Real Estate Investing Forums

Real Estate Investing => Financing, Hard Money Lenders, Private Money => Topic started by: zoey on June 30, 2005, 12:03:28 pm

Title: Low Monthly Payments
Post by: zoey on June 30, 2005, 12:03:28 pm
I live in an area where a house costs 1 million+.  I own a home but want to invest.  Any suggestions on how to get low monthly payments while fixing up or renting a home.

I know interest only will help some but it doesn't appear to be a big difference from what I have read.

My hubby and I have excellent credit.

Thanks!

Zoey
Title: Re:Low Monthly Payments
Post by: trinee523 on June 30, 2005, 06:36:04 pm
You can use the Option ARM program.  With an Option ARM, you can choose from one of four payment choices each month -- which gives you the flexibility to change your mortgage payment as your needs change.  Since you know that you will be selling the property you can opt to pay the minimum payment each month until you sell.  The minimum payment is the smallest amount of interest and, if applicable, principle that you must pay each month.  Alot of investors are going this route because they are not worried about negative ammortization since they'll be selling in the near future.  Hope this helps. :)
Title: Re:Low Monthly Payments
Post by: richmortgagebroker on July 01, 2005, 01:55:24 am
You could get a HML loan and have the payments differed until you sell the house or refinance

You can go and IO loan and get Cash out at closing if there is enough equity in the house and then use that money for fix up and monthly payments
Title: Re:Low Monthly Payments
Post by: Maciej on July 01, 2005, 01:43:43 pm
I agree with teh pay option arm. It gives you a great start rate and they particular popular with any sor to fo investment.
Title: Re:Low Monthly Payments
Post by: rbaxter on July 02, 2005, 05:01:22 pm
Yes, payoption is the lowest possible payment you will find.  However, you will defer some of the interest with this program (your balance could go up).  IO will reduce your payment quite a bit on this loan amount and your payment and interest will not change for at least 5 years.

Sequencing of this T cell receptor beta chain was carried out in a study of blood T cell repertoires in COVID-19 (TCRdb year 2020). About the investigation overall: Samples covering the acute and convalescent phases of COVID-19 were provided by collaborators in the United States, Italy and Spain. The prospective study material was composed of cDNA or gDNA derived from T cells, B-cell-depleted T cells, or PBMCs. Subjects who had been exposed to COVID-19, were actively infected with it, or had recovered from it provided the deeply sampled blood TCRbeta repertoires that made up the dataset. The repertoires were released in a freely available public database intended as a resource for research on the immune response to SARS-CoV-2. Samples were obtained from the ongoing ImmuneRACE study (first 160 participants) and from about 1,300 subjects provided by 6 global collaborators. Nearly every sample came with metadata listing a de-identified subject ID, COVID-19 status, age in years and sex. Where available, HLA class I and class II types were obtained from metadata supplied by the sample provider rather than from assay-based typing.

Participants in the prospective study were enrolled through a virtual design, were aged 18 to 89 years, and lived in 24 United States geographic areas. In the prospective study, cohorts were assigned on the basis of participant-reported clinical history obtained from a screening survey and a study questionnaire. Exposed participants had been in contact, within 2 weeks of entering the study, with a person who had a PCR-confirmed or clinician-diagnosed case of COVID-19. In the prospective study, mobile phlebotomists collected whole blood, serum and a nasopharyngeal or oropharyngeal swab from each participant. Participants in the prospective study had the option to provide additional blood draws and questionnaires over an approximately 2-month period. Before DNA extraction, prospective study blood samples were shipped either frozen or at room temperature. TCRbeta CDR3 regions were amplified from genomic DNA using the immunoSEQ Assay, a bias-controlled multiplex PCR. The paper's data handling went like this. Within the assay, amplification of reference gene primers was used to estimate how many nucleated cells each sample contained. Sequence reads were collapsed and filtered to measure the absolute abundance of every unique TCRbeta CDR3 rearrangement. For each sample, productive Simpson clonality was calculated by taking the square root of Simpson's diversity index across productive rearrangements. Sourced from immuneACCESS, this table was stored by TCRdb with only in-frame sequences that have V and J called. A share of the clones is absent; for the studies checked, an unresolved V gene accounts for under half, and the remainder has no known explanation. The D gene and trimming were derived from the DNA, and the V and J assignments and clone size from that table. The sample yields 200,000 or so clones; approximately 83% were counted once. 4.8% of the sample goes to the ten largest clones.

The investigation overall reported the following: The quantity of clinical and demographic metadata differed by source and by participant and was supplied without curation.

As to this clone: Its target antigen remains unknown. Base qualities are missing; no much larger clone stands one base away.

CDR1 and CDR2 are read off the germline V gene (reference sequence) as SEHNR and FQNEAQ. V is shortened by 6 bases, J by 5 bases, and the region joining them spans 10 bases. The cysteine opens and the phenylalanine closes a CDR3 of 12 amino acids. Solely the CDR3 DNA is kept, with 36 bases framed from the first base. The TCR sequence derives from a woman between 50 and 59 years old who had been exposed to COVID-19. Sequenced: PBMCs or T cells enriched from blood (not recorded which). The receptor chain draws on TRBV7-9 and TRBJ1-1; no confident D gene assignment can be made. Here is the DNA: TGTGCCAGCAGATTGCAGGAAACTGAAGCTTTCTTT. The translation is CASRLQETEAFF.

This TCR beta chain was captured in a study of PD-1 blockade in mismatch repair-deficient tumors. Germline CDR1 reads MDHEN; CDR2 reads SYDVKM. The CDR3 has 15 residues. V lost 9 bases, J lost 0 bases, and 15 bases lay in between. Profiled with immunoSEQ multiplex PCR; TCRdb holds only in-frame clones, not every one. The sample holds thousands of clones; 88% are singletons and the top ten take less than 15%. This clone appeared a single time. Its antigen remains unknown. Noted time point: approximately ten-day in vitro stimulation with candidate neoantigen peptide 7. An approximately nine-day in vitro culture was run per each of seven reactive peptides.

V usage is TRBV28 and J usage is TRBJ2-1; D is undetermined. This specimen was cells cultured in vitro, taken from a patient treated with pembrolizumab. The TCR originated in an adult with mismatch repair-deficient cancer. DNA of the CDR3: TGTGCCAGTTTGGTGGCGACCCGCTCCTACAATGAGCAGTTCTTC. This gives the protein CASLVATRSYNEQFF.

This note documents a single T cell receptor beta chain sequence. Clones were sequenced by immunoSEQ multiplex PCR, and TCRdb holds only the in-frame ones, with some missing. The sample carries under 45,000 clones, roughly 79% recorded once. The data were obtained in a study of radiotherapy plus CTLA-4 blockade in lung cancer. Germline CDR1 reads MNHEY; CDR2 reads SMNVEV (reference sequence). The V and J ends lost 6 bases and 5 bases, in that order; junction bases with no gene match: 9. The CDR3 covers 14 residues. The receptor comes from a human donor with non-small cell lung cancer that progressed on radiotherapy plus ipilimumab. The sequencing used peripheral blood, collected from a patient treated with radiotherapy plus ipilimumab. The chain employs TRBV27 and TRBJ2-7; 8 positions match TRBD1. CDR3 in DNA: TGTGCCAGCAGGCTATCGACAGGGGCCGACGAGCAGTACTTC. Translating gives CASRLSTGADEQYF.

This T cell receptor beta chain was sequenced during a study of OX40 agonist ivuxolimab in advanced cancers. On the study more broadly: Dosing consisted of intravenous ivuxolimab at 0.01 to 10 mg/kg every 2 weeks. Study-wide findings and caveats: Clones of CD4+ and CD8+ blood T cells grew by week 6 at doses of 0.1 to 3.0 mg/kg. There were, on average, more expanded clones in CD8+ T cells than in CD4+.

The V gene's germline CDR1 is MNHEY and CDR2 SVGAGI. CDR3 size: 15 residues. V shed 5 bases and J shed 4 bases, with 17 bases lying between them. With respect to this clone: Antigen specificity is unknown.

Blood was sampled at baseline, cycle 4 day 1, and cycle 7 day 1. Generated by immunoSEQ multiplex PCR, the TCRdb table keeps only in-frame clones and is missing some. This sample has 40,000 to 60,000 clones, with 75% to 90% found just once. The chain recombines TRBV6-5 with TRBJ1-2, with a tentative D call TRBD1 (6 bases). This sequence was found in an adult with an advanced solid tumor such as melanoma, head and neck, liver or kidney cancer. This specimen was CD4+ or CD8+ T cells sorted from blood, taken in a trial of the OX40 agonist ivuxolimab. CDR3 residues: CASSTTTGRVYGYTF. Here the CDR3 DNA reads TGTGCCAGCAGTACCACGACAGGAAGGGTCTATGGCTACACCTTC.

Title: Re:Low Monthly Payments
Post by: thailanddave on July 03, 2005, 01:57:40 pm
I would agree with the option arm for an investment. If you are looking for positive cash flow. The option arm is going to average about 6.5-7% over time. So you WILL have negative amortization. Current start rates are around 1% but thats only for the first month, then you go up to the index + margin which is currently around 5.5% and rising. The neg am can help you reduce the amount you have invested in the property as a down payment, because you will be giving it back a few hundred dollars a month as your loan balance grows. Keep in mind that you are saving the same few hundred per month that you would normally be paying if you took out a fixed or an interest only.

This may sound negative, but its really not. I would imagine for most people, the reason to buy a rental property is to produce monthly income, not own the property free and clear. The Option ARM lets you do that. With an interest only loan or a fully amortizing loan, you may only break even and hope it appreciates for a gain when you sell it. If its appreciating more than the loan balance is building, you get the best of both worlds.

One thing I always tell clents is "you can't beat the bank". If the going interest rate is 5.5% they want that kind of return on their money. Pay me now or pay me later.

One other note, if you want to own the property free and clear someday, get a fixed. They are the only loans that have a set time period for the loan being paid off. Any other loan option, whether its an interest only or Option ARM is only going to delay the time to where you either need to refinance or sell. Since thats the case, you might as well go Option ARM and get the cash flow.
Title: Re:Low Monthly Payments
Post by: rbaxter on July 03, 2005, 03:25:28 pm
Well said-

One other note:  The payment based on the 1% rate is available for the first 5 years of this loan, however, that is where neg am figures in.  If you make the minimum payment, you will cash flow, but will incur neg am.  In the first month, they give you a break, and you do not incur the neg am with the 1% payment.
Title: Re:Low Monthly Payments
Post by: kdhastedt on July 05, 2005, 07:40:49 am

There are only three factors in a loan payment:

 -- Principal (amount of the loan)
 -- Interest Rate
 -- Term

To lower the payment, you need to lower one or more of these factors or negatively amortize.

The most common ways are a bigger down payment and a lower interest rate.  The other way is a longer term.  When I bought my first house, 30 year mortgages were almost unheard of in the area where I lived!  Almost everyone was on a 20 year term.  The point is, if you are going to resell, there are some longer period loans out there (at least I understand that there are!)...

Keith
Title: Re:Low Monthly Payments
Post by: rbaxter on July 05, 2005, 07:46:34 am
There are 40 year terms out there, but they will not lower your payment a whole lot, and the $$ per month initially that you will be putting toward principal is minimal.
Title: Re:Low Monthly Payments
Post by: kdhastedt on July 06, 2005, 07:22:33 am

True ehough but the original question was getting lower payments while fixing up or renting...

If you're fixing and reselling, you won't be holding long term so there is no huge difference.

Keith